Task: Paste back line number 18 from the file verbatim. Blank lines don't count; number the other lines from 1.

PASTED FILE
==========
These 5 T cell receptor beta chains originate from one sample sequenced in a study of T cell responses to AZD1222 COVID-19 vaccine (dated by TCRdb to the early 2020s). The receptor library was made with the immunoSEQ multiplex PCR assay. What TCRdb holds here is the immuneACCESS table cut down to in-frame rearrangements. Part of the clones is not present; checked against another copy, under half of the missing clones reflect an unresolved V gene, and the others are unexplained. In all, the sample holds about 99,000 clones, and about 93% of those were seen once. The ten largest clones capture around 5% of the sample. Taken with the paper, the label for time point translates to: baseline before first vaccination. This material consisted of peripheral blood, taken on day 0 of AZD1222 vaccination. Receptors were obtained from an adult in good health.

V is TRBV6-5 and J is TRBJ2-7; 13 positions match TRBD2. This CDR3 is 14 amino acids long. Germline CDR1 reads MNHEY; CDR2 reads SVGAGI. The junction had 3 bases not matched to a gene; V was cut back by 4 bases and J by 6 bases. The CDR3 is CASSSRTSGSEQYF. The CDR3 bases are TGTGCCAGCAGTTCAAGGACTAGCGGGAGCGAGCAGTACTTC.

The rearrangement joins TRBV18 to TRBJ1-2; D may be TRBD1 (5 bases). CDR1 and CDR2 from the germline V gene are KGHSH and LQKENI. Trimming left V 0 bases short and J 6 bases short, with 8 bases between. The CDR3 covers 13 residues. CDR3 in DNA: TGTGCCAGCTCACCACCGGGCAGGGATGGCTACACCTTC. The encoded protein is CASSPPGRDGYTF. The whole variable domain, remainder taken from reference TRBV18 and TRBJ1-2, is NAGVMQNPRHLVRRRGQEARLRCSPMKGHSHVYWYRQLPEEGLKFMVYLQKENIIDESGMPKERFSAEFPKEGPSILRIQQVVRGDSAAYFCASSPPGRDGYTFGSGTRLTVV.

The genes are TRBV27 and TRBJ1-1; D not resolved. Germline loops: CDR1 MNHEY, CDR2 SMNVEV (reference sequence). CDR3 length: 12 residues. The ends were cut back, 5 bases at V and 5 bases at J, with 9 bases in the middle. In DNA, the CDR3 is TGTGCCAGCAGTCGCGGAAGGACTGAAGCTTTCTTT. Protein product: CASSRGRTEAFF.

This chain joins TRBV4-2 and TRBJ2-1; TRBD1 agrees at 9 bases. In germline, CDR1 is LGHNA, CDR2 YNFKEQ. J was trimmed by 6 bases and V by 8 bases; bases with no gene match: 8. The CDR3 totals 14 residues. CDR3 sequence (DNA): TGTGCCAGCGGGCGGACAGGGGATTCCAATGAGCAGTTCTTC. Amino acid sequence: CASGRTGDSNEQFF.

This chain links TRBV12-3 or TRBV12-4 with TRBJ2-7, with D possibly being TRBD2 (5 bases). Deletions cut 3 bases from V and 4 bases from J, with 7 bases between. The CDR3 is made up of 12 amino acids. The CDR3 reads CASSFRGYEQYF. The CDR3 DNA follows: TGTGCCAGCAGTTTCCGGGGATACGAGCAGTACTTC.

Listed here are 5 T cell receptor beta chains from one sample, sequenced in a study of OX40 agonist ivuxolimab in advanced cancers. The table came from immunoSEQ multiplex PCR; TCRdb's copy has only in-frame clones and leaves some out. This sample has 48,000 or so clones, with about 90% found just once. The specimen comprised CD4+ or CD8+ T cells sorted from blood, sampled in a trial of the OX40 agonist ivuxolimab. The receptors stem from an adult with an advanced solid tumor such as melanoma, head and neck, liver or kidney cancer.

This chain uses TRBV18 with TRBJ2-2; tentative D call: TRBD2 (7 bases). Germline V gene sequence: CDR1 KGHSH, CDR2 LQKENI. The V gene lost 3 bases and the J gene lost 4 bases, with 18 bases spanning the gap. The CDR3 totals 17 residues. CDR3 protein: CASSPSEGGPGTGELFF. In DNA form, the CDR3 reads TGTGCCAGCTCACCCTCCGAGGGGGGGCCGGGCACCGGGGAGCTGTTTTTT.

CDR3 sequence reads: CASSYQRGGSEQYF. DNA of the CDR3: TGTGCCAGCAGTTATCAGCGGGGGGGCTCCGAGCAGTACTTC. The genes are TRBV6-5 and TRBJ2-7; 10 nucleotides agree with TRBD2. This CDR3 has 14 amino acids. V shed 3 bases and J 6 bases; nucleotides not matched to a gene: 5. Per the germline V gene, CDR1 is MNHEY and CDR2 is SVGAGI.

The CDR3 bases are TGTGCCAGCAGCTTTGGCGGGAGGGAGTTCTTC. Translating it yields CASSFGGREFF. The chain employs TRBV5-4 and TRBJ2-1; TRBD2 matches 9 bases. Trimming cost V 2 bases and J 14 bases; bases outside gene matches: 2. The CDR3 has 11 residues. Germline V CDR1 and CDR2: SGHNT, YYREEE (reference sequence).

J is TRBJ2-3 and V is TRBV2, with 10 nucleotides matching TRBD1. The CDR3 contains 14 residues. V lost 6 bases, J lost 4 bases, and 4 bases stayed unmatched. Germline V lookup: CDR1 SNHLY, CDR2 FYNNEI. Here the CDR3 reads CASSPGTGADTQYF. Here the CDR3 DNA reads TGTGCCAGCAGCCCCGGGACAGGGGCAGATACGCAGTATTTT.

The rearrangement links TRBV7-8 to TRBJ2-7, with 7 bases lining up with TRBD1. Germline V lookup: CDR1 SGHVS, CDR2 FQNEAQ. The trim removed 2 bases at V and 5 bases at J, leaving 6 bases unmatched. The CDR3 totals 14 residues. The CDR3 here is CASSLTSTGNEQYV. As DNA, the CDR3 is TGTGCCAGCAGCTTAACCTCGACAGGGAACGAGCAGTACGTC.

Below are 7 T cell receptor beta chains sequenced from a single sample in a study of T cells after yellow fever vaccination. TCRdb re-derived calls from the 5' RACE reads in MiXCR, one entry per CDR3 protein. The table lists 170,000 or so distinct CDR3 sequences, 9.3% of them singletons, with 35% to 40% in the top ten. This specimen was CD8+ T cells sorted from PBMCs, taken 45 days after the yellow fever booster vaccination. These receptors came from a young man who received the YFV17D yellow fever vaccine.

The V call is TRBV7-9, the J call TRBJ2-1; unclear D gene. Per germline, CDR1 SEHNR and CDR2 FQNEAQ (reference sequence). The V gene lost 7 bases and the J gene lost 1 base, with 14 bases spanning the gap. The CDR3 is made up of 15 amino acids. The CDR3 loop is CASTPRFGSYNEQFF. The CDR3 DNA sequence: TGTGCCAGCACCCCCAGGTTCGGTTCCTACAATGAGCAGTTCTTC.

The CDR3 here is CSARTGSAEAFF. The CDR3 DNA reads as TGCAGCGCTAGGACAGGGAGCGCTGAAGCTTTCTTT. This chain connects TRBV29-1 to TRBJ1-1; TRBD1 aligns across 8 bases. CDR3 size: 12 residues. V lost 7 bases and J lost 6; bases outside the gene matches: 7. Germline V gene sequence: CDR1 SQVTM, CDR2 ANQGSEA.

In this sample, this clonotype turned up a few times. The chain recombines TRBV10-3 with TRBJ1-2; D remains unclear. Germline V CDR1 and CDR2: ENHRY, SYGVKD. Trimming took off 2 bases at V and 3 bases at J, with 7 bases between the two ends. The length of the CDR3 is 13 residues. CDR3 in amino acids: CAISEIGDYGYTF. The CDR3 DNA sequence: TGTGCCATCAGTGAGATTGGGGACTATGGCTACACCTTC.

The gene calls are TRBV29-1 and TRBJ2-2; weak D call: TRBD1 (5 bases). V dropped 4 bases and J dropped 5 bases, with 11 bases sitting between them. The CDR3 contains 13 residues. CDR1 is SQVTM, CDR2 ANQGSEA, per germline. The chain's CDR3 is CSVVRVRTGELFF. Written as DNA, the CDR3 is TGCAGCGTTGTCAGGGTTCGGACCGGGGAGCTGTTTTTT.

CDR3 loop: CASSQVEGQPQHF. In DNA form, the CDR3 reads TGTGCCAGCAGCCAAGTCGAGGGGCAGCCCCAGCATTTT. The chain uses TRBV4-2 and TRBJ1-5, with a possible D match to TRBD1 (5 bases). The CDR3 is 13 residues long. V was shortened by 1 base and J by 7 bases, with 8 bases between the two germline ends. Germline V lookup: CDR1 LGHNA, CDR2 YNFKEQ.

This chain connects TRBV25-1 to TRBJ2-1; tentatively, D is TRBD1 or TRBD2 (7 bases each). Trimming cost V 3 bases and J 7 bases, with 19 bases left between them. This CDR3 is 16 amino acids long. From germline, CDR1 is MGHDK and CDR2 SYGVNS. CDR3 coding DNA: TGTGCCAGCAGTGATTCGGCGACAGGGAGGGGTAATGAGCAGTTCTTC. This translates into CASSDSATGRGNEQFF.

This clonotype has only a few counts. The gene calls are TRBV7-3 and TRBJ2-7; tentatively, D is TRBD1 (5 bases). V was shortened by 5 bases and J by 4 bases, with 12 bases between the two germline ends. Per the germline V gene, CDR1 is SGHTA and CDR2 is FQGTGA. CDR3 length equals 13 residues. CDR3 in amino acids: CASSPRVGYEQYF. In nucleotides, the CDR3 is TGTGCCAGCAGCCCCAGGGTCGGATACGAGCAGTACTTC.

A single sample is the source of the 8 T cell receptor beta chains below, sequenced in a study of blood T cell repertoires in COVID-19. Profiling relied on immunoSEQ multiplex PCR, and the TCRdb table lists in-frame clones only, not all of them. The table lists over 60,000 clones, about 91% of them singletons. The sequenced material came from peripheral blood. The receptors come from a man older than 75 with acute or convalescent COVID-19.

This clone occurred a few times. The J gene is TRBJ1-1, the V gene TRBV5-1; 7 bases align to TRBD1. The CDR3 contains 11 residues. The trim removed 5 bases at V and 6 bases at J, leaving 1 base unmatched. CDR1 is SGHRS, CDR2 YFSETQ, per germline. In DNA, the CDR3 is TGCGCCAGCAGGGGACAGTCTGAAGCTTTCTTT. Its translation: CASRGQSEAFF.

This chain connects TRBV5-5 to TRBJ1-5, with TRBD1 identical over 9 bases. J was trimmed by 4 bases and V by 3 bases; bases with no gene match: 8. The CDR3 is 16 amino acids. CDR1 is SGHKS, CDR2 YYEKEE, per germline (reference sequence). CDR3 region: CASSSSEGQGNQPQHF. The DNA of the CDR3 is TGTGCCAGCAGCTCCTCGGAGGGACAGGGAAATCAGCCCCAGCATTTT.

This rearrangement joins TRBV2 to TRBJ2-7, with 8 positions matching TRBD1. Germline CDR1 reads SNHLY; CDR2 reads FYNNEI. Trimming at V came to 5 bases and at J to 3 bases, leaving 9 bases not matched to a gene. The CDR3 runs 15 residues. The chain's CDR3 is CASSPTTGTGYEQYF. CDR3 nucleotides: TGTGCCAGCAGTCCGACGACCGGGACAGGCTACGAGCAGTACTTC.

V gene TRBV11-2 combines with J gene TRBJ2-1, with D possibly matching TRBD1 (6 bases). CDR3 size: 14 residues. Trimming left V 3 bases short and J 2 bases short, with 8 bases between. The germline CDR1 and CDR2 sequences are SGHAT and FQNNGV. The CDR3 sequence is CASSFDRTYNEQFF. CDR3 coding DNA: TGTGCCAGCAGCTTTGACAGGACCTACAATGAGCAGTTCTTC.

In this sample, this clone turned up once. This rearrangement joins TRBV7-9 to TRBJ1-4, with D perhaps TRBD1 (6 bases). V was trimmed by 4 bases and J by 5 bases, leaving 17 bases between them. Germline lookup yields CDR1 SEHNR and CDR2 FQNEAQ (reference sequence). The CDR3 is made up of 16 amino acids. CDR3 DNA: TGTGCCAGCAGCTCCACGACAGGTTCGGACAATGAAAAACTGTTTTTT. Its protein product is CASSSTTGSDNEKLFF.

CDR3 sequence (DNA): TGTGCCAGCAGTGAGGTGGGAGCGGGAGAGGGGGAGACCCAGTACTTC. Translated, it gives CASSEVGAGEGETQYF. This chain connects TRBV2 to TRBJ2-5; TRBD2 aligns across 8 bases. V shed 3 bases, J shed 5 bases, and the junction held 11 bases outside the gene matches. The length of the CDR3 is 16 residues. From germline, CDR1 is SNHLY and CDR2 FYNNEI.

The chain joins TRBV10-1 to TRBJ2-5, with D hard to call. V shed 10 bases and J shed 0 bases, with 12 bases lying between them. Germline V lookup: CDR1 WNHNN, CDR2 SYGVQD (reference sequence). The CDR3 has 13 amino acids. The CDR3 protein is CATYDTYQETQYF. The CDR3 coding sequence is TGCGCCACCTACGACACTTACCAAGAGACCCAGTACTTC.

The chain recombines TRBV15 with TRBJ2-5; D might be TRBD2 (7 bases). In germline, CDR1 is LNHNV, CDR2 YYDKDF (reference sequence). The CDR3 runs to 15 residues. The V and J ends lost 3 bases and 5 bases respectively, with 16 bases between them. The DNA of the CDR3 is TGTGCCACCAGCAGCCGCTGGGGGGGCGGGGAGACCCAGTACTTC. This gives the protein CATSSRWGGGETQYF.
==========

CDR3 loop: CASSQVEGQPQHF. In DNA form, the CDR3 reads TGTGCCAGCAGCCAAGTCGAGGGGCAGCCCCAGCATTTT. The chain uses TRBV4-2 and TRBJ1-5, with a possible D match to TRBD1 (5 bases). The CDR3 is 13 residues long. V was shortened by 1 base and J by 7 bases, with 8 bases between the two germline ends. Germline V lookup: CDR1 LGHNA, CDR2 YNFKEQ.